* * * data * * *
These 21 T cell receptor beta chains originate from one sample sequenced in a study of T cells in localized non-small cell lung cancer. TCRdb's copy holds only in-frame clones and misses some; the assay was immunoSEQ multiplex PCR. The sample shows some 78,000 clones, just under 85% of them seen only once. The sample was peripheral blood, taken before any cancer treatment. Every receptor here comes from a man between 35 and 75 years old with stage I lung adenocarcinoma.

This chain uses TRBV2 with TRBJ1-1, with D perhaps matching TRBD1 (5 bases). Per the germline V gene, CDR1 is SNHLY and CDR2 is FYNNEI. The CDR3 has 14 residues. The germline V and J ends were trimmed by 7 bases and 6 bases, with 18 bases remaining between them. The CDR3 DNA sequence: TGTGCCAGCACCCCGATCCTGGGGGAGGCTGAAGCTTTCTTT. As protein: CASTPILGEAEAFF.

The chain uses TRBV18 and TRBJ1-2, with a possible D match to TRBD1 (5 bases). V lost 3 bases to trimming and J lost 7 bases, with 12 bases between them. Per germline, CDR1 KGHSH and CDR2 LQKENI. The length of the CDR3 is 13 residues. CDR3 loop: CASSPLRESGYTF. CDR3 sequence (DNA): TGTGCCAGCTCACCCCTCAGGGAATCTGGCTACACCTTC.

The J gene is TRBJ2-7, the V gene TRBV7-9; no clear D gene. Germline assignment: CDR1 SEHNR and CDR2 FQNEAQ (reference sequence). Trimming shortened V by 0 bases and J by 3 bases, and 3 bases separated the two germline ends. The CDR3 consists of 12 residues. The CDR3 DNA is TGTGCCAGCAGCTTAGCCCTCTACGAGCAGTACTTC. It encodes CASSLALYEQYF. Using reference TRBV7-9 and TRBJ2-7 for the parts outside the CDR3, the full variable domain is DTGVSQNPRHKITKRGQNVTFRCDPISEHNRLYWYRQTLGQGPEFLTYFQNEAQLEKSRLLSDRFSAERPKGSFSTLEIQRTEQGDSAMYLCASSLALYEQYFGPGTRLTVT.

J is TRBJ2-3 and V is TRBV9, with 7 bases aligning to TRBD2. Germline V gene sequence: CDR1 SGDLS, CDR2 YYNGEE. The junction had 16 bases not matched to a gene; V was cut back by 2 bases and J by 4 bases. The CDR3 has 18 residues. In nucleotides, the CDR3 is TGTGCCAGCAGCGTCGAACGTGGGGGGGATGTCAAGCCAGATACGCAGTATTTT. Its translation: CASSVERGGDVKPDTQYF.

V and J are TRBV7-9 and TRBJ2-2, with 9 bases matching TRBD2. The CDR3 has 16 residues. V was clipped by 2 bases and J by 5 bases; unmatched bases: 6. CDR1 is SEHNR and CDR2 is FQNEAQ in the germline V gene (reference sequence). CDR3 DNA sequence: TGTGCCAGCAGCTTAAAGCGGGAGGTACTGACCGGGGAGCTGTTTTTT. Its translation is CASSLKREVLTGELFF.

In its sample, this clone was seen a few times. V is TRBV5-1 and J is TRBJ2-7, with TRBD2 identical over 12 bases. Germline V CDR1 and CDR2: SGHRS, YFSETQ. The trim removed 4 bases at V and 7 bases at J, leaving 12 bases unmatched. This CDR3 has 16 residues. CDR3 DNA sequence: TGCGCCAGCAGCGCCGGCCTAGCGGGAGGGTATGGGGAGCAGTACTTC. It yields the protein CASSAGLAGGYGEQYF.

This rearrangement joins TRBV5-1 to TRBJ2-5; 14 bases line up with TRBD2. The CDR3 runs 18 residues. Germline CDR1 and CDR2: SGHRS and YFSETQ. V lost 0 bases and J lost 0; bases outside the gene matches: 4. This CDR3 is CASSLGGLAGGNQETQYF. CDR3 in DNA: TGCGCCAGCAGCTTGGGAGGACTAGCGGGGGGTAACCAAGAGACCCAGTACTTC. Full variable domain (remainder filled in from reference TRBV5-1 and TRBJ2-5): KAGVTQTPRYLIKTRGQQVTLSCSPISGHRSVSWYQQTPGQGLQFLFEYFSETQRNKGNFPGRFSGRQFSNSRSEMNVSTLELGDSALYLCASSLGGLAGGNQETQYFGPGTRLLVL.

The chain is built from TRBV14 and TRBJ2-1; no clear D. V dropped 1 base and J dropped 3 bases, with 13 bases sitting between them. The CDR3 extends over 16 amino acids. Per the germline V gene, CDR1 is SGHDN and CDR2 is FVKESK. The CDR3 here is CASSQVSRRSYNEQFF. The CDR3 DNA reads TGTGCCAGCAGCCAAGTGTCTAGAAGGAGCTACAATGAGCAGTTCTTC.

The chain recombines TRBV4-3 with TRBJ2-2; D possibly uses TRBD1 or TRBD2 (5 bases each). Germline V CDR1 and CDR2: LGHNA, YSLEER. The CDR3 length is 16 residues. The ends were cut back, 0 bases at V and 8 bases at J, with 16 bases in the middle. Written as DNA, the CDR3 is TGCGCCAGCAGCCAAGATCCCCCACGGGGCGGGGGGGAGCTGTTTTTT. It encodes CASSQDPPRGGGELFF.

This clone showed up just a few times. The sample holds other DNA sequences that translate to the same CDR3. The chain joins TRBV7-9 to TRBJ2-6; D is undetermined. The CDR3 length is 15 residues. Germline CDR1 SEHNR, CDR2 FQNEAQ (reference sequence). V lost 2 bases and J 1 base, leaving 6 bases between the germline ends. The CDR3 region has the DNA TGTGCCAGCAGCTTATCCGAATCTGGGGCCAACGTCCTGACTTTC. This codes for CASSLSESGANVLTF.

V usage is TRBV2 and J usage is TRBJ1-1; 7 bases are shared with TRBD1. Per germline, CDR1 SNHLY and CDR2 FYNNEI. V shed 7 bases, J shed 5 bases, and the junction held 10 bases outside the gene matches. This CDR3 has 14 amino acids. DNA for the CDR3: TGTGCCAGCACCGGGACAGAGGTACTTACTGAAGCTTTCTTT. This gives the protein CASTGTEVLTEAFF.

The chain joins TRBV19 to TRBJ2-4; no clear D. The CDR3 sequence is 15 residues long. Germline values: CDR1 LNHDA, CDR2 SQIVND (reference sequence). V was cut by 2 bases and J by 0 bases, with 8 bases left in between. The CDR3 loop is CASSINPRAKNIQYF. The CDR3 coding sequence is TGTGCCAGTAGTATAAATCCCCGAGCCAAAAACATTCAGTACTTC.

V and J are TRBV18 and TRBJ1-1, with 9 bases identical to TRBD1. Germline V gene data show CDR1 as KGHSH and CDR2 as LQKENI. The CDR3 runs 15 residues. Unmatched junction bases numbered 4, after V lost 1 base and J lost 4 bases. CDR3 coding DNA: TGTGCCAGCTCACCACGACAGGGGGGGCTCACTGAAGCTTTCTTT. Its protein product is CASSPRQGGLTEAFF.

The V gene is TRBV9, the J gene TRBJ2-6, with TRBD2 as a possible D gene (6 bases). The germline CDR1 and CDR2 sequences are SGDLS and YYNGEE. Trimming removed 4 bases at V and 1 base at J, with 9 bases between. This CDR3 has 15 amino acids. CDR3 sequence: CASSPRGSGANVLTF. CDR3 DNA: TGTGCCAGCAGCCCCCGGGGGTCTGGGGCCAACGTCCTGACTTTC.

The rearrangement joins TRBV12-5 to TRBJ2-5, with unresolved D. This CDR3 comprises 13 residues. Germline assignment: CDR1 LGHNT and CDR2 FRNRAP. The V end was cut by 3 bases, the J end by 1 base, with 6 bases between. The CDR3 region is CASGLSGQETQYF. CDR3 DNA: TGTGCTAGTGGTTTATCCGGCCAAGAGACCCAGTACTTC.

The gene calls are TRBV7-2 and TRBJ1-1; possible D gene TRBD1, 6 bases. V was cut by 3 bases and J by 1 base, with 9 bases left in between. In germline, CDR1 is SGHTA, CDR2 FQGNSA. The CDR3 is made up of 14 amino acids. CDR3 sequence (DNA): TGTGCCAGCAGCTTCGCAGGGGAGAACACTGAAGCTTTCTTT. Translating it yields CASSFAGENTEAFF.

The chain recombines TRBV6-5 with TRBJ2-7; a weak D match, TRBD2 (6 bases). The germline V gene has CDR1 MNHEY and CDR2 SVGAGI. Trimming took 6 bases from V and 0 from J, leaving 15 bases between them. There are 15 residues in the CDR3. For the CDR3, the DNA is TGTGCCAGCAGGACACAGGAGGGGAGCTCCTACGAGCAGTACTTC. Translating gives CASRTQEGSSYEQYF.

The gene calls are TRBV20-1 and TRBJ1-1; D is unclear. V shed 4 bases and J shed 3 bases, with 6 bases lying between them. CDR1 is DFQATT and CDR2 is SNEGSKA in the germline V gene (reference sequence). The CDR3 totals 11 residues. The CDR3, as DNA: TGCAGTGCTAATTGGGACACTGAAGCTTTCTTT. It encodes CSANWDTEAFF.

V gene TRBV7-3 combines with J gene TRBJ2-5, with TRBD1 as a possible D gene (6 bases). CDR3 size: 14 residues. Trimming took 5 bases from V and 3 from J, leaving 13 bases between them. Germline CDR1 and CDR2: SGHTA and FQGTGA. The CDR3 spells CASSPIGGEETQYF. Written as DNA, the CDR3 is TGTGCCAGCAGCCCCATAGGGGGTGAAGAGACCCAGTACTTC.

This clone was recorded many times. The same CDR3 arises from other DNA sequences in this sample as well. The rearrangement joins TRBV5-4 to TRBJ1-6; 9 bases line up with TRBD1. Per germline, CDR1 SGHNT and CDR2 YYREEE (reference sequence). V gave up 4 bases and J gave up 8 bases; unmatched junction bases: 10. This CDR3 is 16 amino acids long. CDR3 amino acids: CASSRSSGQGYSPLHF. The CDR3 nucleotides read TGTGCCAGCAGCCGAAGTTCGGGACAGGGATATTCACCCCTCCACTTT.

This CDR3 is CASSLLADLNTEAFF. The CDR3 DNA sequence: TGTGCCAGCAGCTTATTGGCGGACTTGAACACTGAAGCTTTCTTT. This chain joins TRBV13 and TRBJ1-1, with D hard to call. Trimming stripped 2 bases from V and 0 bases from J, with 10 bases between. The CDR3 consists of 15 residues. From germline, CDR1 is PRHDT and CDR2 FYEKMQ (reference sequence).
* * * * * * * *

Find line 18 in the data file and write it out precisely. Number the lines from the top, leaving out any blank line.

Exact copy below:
The chain recombines TRBV6-5 with TRBJ2-7; a weak D match, TRBD2 (6 bases). The germline V gene has CDR1 MNHEY and CDR2 SVGAGI. Trimming took 6 bases from V and 0 from J, leaving 15 bases between them. There are 15 residues in the CDR3. For the CDR3, the DNA is TGTGCCAGCAGGACACAGGAGGGGAGCTCCTACGAGCAGTACTTC. Translating gives CASRTQEGSSYEQYF.